From the Manage Plugins page I deactivated Collapsable blogroll, then activated Collapsing Blogroll.
When I visited the links page, all the links were hidden, or collapsed, and the words Expand | Collapse were visible. Clicking on expand showed all the links. (I’m not sure the words expand/collapse need to be there as you can set the links page default to either expanded or collapsed.)
Once I knew that the new plugin worked as expected, then I deleted the older plugin.
Improvements in the plugin allow you to change the appearance of your links page from the WP dashboard. Visit the new Collapsing Blogroll page that is listed under Settings in your WP-admin.
From there you can select a title background color by clicking on the white color swatch. A color picker comes up that lets you select whatever color you want by picking it from the rainbow or entering the RGB/#hex values. If you uncheck the box “use this color” next to the title background, then there is a transparent background, or no background color depending on your point of view.
Also featured in the newer plugin, you can select the order of categories or links as either alphabetical or one of your own choosing, which is especially useful if you use a different plugin to order your links. Since I’d been using “My Link Order” on a site where the Collapsing Blogroll was installed, this feature was a relief to see.
From the settings page you can specify the width of the blogroll div, in px or %, so your link list can fit in the sidebar or other space you’ve created.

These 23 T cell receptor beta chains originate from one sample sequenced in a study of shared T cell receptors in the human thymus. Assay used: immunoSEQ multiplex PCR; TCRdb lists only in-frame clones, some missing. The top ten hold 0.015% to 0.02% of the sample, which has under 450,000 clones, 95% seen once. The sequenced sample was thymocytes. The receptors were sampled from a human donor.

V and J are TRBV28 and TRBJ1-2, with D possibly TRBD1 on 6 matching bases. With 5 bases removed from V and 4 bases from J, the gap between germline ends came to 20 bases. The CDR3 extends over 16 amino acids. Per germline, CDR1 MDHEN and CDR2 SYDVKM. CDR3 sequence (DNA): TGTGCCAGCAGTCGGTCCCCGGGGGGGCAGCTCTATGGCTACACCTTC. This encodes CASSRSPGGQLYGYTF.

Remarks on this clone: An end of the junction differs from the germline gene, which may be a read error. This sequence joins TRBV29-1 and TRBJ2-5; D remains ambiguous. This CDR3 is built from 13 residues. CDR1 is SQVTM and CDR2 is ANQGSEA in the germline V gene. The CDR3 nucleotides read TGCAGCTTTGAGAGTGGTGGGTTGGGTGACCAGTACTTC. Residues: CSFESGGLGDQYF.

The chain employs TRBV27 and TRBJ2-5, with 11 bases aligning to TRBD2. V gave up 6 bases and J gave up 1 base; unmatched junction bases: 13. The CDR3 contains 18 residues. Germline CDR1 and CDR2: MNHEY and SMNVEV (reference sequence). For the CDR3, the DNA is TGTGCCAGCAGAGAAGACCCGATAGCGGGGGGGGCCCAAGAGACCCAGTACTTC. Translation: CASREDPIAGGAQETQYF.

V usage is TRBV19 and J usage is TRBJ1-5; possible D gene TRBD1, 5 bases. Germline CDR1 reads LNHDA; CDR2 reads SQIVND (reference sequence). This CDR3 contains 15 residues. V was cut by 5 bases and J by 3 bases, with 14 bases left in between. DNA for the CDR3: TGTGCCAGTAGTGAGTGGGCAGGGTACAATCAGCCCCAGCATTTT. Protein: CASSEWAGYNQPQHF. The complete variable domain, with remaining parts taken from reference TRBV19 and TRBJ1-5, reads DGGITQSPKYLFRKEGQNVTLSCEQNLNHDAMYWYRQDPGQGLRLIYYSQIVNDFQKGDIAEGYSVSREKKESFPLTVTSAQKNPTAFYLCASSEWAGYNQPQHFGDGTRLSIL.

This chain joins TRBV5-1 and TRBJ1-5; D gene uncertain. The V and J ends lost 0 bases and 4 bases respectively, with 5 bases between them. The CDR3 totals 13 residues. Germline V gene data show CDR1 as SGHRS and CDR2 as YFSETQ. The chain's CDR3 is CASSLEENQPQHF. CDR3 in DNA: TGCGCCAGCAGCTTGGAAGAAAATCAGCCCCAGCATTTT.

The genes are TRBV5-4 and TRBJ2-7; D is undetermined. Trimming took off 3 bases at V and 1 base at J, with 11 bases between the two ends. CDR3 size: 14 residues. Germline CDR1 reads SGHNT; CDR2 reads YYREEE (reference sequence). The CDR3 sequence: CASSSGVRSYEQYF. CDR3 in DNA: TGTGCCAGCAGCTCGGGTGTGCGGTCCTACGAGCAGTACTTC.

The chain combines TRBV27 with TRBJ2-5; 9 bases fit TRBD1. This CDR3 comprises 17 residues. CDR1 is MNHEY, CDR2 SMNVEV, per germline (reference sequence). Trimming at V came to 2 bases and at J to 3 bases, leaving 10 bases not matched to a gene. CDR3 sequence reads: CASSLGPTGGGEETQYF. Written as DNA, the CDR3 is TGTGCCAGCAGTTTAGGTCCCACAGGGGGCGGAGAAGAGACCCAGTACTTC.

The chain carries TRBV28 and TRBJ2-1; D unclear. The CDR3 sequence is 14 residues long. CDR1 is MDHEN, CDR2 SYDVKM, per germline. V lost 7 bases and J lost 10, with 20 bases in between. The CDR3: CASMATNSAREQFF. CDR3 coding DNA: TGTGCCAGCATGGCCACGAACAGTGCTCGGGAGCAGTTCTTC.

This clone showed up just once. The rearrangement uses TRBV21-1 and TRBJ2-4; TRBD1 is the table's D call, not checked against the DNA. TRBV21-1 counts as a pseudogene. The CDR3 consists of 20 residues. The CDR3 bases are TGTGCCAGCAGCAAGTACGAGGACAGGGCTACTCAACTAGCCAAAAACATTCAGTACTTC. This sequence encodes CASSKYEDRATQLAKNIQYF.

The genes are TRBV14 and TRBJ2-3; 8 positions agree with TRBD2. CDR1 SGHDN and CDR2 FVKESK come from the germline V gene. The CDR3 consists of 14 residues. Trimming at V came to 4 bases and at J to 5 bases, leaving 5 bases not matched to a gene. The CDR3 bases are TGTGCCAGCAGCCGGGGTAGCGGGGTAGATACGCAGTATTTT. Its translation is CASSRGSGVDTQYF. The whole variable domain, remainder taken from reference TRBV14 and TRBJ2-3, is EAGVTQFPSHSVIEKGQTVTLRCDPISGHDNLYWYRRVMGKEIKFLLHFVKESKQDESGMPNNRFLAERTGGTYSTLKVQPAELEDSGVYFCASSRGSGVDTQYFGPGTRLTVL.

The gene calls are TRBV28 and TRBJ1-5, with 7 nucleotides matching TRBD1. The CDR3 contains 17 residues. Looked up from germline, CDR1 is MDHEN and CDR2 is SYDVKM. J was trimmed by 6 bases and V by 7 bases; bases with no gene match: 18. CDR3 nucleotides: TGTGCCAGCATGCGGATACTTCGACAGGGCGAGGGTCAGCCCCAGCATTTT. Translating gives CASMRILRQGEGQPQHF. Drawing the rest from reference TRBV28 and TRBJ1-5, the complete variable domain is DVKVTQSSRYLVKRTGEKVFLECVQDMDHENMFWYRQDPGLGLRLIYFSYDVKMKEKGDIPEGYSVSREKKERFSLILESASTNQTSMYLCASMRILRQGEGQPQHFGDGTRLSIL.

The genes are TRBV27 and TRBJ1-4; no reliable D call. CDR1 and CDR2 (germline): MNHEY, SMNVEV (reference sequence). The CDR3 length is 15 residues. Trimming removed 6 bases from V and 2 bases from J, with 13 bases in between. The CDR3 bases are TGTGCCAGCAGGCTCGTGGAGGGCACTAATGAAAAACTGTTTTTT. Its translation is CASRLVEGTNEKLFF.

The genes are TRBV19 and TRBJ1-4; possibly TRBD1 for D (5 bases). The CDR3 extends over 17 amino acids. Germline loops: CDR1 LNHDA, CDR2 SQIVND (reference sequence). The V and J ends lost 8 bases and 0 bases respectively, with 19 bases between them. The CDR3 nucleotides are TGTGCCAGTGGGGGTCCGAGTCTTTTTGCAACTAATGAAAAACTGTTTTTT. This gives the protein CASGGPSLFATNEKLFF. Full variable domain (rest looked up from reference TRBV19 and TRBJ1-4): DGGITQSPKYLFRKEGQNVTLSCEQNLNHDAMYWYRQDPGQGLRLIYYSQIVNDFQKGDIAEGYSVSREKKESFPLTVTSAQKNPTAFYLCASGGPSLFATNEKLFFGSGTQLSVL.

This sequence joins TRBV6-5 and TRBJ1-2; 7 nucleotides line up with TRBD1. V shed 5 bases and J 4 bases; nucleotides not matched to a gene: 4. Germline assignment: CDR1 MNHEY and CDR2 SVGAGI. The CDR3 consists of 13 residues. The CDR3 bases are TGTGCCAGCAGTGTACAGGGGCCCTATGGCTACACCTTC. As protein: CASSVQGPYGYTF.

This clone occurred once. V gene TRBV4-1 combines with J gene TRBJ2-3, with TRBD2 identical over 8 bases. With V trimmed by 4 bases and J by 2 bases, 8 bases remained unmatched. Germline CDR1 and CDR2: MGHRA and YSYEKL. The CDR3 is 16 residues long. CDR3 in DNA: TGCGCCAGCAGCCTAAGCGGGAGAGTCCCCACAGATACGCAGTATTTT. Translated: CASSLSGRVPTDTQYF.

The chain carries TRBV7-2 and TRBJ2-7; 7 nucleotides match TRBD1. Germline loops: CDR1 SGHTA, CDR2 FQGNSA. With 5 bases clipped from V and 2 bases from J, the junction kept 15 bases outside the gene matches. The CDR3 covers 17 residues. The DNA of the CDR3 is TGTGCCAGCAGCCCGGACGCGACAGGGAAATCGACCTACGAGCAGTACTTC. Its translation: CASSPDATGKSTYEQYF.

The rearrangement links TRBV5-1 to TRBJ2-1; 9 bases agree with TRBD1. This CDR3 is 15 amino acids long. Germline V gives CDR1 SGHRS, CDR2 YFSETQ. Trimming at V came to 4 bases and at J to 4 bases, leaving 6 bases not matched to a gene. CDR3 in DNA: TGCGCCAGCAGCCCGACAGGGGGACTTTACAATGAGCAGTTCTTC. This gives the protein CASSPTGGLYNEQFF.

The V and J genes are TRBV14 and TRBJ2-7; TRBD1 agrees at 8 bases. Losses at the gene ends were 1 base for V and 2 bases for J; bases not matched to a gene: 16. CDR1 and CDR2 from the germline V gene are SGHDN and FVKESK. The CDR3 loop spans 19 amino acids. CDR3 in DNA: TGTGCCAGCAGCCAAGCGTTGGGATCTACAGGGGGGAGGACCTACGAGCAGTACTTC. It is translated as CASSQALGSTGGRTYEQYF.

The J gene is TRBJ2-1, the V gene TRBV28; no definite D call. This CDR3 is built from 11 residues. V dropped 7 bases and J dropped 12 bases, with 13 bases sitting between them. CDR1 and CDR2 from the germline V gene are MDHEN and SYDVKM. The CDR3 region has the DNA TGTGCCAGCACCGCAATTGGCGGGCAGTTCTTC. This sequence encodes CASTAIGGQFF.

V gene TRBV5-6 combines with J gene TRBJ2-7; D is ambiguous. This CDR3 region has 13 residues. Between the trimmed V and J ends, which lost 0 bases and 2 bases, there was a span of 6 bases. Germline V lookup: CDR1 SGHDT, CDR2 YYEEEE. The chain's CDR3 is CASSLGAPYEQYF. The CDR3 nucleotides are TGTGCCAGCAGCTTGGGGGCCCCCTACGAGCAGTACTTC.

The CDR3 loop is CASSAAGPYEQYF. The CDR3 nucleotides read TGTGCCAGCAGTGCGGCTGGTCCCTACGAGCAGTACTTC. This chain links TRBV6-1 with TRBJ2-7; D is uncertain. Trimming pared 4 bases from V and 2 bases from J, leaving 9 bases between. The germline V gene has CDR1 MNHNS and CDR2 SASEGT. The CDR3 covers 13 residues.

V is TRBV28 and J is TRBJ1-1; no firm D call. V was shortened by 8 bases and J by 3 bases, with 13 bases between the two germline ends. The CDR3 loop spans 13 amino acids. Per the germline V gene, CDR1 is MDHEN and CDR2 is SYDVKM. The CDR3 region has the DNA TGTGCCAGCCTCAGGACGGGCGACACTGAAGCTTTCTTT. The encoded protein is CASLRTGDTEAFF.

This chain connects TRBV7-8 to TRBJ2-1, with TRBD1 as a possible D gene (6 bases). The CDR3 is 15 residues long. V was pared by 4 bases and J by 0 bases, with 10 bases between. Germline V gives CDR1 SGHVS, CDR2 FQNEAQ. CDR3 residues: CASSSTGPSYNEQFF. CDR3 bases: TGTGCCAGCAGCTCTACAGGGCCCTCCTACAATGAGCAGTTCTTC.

And finally, indicate whether you’d like the initial link list to be collapsed by default, or not. Make sure to save your new settings.
Collapsing Blogroll will be really helpful for those sites where there are many links, especially when the list of links changes from time to time. Works in WP 2.8.4! Thanks again, Romain!
A client’s site was being updated and I needed to find a way to capture their blogroll into a page of links. Instead of manually inserting links and titles into a new page, I searched for a WordPress plugin to do the work for me. It would be desirable to have the links page be automatically updated when the blogroll was updated.
It took a little bit of searching to find the plugin called Collapsable Blogroll, but it does exactly what was needed. Downloading the file collapsable-blogroll.0.1.zip, unzipping it, uploading it to the /wp-content/plugins/ directory, and activating it via the wp-admin page went smoothly. No surprises there.
All you have to do is place <!–catlinkspage–> where you want your blogroll list of links to appear. It’s that easy! Put your links inside a post or a page — it’s your choice. By default the link list is separated into the categories of your WP blog and each list is shown in the collapsed state. Just click on the category name and the list will expand to show all your links.
I like the fact that you could add a new link to your blogroll via the wp-admin and it would show up right away on the links page.